Selene is a female bobcat who arrived at the sanctuary in 2020 with her sister Sky. They were only three months old at the time. She is the more outgoing one and sadly definitely imprinted on people.

Imagine you’re hiking outdoors, you see two little balls of fur on the dirt path in front of you. They’re meowing. Loudly. No mother is in sight. You’re worried for them and you don’t want to leave them in harm’s way. You scoop them up and bring them home. You think you’ve saved their lives and are treating them like pets.

Often, no matter how well intentioned, you actually just sentenced them to live in a cage – for life.

In your heart, you want to give them the best chance at life. For weeks, you keep them in your home while searching for the right rehabilitation center or wildlife agency. After a few weeks or more, you finally decide it’s time to bring them in to a rehabber so they can care for them until they can be free.

But, the sad reality is, they’re often destined to life in captivity. Picking up or ‘rescuing’ baby wildlife unnecessarily turns these animals into orphans – when they were never even orphaned at all. Their mother’s often left searching for her young.

Sadly, baby wildlife that imprint on humans are less likely to survive when they’re released back into the wild. This is exactly what happened to these two sisters from Arizona and why they came to The Wildcat Sanctuary to live out their lives.

Life At The Sanctuary

Seeing Selene and her sister Sky as kittens, you can certainly understand the uphill battle we face educating the masses that wild needs to stay wild. It’s a shame Mother Nature makes wild kittens so darn cute and irresistible.

From the moment they arrived, they’ve been our little energizer bobcats. It was hard to get photos of them since they were always dashing around, playing and rough housing with each other. You can tell them apart since Selene has a much browner coat than Sky.

In their early days here, we had to separate them since they were getting a bit too aggressive with each other. But, after they were spayed, we were able to reintroduce them to each other and today they get along great.

It was funny seeing how they woke up from their surgery and began playing with toys immediately. They weren’t phased at all by their spay procedure.

Since these two are such social little cats, we moved them to the very front of the sanctuary where they can watch all the comings and goings throughout the day.  Sort of like “human TV” for them. With bobcats living on one side and servals living on the other, it keeps them busy.

As an adult, Selene continues to be the more dominant one, first to head to caretakers at feeding time and first to enjoy enrichment. But Sky follows her lead quickly.

The funniest thing about these two is, even though they’re wild born bobcats, they’re not big fans of the snow as all our other bobcats are. Yes, they get thick winter coats, but you’ll find them cuddled up in their heated bedrooms a lot during the colder days here.

How You Can Help

Rescuing young wild cats is so expensive, especially since you have 20+ years ahead of care costs. That’s why our sponsorship program is such a huge help! Would you consider being Selene’s sponsor parent?

Or even a one time donation towards his care would help so much. It’s easy to do using the buttons you see at the top of this page.  Thank you!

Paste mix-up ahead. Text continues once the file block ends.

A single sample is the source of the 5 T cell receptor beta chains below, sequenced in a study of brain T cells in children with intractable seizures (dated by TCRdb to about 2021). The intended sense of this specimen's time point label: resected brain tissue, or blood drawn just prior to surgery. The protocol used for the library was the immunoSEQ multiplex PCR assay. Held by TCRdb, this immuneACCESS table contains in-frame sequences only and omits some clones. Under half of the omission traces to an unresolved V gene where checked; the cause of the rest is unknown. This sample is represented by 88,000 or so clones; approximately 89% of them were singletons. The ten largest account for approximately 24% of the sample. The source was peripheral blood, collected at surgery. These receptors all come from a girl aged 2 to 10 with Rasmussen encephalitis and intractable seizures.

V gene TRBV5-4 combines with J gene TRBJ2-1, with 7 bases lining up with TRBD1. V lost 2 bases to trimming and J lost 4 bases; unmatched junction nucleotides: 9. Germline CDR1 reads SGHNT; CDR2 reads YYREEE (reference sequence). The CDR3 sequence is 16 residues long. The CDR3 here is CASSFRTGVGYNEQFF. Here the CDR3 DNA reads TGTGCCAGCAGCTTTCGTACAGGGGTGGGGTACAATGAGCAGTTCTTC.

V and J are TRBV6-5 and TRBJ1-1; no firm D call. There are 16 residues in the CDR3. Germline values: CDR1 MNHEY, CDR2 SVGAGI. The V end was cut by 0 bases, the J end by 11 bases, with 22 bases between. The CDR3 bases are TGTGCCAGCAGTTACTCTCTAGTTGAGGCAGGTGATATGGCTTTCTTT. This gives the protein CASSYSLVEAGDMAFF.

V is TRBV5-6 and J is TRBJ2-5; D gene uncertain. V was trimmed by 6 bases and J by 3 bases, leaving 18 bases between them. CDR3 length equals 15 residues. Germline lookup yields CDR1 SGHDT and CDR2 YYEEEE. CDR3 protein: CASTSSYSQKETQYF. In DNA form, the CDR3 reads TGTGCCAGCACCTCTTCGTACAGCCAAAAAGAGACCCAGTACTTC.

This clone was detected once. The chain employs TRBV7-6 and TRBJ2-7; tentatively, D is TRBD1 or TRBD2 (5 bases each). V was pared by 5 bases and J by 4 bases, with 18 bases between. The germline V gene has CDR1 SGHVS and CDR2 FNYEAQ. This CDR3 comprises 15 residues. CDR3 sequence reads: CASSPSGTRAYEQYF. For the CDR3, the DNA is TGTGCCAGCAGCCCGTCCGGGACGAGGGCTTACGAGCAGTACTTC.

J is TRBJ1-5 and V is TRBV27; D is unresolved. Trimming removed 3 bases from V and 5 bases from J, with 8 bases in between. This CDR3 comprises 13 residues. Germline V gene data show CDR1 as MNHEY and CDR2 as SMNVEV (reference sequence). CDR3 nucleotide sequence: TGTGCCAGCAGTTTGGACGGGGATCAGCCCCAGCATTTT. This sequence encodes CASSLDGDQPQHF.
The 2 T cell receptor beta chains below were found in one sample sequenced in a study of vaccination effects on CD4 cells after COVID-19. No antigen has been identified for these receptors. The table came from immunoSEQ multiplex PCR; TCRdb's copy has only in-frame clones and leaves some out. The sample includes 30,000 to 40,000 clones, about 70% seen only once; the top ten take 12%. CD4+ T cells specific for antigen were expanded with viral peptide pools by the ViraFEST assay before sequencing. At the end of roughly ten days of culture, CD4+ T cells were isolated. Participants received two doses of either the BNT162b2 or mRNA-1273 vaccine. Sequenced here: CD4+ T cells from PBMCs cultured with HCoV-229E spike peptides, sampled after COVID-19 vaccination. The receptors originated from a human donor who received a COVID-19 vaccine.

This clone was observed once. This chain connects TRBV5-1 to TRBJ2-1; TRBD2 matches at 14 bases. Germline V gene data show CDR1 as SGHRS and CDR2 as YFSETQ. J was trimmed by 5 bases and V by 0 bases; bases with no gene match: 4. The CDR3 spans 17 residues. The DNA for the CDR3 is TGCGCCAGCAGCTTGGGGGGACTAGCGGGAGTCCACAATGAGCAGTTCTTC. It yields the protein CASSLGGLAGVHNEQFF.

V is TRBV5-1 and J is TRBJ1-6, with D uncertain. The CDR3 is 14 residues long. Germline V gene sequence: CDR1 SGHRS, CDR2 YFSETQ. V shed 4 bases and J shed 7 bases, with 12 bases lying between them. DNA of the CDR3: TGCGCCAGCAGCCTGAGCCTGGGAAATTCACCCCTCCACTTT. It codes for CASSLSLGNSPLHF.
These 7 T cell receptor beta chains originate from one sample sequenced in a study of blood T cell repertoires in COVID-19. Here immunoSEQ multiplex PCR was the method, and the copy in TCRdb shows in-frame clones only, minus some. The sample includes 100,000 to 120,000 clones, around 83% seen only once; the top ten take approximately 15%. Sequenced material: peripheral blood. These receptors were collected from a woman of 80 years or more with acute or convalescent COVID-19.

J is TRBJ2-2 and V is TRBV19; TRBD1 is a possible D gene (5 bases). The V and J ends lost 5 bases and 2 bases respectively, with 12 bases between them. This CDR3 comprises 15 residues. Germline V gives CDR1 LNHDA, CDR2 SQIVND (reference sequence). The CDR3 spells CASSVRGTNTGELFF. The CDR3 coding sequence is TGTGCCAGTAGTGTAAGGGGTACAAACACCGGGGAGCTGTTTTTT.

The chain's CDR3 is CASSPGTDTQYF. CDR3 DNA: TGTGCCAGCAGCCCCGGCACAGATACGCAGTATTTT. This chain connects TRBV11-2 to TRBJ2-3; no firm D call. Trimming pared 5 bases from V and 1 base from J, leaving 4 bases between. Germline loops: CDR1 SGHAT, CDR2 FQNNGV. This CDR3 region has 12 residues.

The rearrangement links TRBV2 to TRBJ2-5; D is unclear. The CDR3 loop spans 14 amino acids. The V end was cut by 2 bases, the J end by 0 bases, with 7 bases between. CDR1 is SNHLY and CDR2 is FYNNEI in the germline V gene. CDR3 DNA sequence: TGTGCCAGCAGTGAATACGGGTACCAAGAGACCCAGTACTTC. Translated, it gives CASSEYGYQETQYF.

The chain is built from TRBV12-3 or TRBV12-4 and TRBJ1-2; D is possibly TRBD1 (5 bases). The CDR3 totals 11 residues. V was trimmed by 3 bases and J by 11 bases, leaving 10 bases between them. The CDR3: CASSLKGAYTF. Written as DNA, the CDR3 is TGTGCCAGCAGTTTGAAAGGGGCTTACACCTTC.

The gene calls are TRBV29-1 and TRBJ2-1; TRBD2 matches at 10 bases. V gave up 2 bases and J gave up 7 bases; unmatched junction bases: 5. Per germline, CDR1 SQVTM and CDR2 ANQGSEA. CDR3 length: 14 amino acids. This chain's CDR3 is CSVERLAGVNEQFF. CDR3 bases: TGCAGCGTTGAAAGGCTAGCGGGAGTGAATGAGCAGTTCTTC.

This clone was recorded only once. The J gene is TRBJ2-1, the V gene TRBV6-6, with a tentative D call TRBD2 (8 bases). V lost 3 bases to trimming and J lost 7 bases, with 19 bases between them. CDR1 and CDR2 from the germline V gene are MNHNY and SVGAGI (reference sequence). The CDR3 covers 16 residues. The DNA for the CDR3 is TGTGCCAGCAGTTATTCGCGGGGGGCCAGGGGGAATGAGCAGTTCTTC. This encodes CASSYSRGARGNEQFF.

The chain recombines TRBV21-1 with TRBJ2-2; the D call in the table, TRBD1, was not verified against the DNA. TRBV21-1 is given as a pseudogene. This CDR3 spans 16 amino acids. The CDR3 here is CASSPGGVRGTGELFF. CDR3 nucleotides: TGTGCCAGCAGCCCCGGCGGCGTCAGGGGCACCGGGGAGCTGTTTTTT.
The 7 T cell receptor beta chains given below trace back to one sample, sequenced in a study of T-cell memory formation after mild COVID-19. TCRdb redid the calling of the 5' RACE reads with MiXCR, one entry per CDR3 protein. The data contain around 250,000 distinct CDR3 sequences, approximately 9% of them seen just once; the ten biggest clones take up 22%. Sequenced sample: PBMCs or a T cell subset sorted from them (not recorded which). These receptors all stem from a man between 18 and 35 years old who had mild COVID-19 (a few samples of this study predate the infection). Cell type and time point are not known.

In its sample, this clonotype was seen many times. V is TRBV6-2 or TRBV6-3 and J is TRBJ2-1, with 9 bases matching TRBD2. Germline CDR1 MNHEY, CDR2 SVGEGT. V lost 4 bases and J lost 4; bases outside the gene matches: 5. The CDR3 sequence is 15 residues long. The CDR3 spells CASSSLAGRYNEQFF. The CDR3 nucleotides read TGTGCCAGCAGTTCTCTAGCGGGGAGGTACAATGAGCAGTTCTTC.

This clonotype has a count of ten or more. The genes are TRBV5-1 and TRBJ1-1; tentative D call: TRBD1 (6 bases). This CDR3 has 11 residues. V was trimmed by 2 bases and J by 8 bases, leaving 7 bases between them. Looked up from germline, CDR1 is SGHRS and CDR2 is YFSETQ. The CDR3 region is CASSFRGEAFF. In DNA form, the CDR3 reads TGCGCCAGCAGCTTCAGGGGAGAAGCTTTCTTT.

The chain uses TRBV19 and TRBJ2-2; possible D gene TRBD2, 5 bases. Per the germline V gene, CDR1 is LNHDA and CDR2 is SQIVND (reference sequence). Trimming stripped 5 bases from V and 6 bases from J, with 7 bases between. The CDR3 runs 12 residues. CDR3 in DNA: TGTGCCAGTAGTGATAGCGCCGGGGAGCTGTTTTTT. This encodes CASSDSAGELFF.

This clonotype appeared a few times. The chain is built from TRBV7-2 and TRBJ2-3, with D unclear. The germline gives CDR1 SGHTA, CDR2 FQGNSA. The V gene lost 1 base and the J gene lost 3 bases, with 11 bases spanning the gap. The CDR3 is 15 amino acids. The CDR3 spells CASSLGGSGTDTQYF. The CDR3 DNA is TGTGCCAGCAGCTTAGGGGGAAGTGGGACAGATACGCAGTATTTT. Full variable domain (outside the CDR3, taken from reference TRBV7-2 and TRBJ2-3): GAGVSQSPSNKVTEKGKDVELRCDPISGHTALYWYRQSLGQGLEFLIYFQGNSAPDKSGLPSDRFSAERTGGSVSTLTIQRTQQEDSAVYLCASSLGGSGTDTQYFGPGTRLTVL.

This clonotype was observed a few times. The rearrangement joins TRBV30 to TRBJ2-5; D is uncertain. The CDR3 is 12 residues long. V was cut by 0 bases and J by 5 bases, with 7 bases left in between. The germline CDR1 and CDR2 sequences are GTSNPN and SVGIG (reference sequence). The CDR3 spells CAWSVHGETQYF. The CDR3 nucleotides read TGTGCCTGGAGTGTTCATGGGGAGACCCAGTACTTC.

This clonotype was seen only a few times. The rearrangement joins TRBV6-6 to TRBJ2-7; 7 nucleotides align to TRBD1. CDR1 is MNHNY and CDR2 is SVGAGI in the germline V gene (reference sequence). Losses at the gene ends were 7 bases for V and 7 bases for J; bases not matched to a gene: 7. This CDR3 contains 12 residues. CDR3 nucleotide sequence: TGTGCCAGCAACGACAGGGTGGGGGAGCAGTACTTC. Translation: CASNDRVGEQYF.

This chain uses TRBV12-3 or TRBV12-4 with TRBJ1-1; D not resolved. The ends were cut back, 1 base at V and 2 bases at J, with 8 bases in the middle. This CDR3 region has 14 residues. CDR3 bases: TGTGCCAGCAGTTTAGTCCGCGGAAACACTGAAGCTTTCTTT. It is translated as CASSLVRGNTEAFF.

Thank you SWCC

Thank you to Southwest Wildlife Conservation Center (SWCC) in Phoenix, Arizona for originally taking in these two bobcat sisters. Their goal was to release them back into the wild, but shortly after arriving, they realized they’d imprinted on humans and would not survive in the wild. SWCC rescues native wild animals who have lost their homes to development, or are found injured, orphaned, or abandoned. When possible, the animals in their care are rehabilitated and released — healthy and wild — back where they belong. They successfully release over 70% of the animals that are brought to their center.

When to Rescue Wildlife

When a wild animal is disoriented, injured or suffering, then it is time to intervene. Getting the animal to a certified wildlife rehabilitator or licensed veterinarian can save its life and provide them the best chance of release back into the wild. Trying to nurse the back to health yourself without allowing them to imprint is almost impossible.

When to Leave Wildlife Alone

Spring brings with it the temptation to pet, touch, or “help” furred or feathered babies. In most instances, however, it’s best to leave baby fawns, birds, or other wildlife alone.

First, try to determine whether the animal is hurt or sick. Is the animal shivering, vomiting, or bleeding?

Does the animal have an apparent broken limb or wing? Has it been attacked by a dog or cat? If the answer to any of these is yes, then the animal needs assistance.

The best thing to do is to contact a licensed wildlife rehabilitator immediately. These experts care for injured, ill, and orphaned wild animals with the goal of releasing them back into their natural habitat.

If the answer to the above questions is no, then try to figure out if the animal really is orphaned.

Spring is a busy time for wildlife parents, who typically leave their young alone, sometimes for long periods of time, throughout the day. This does not mean that the parent is not nearby and very conscious of its young. Contrary to popular belief, human scent will not prevent the parents from returning to care for their young. These tips can help you decide whether to take action.

Signs a wild animal needs your help:

– Presented by a cat or dog

– Evidence of bleeding

– An apparent or obvious broken limb

– Featherless or nearly featherless and on the ground

– Shivering

– A dead parent nearby

– Crying and wandering ALL day long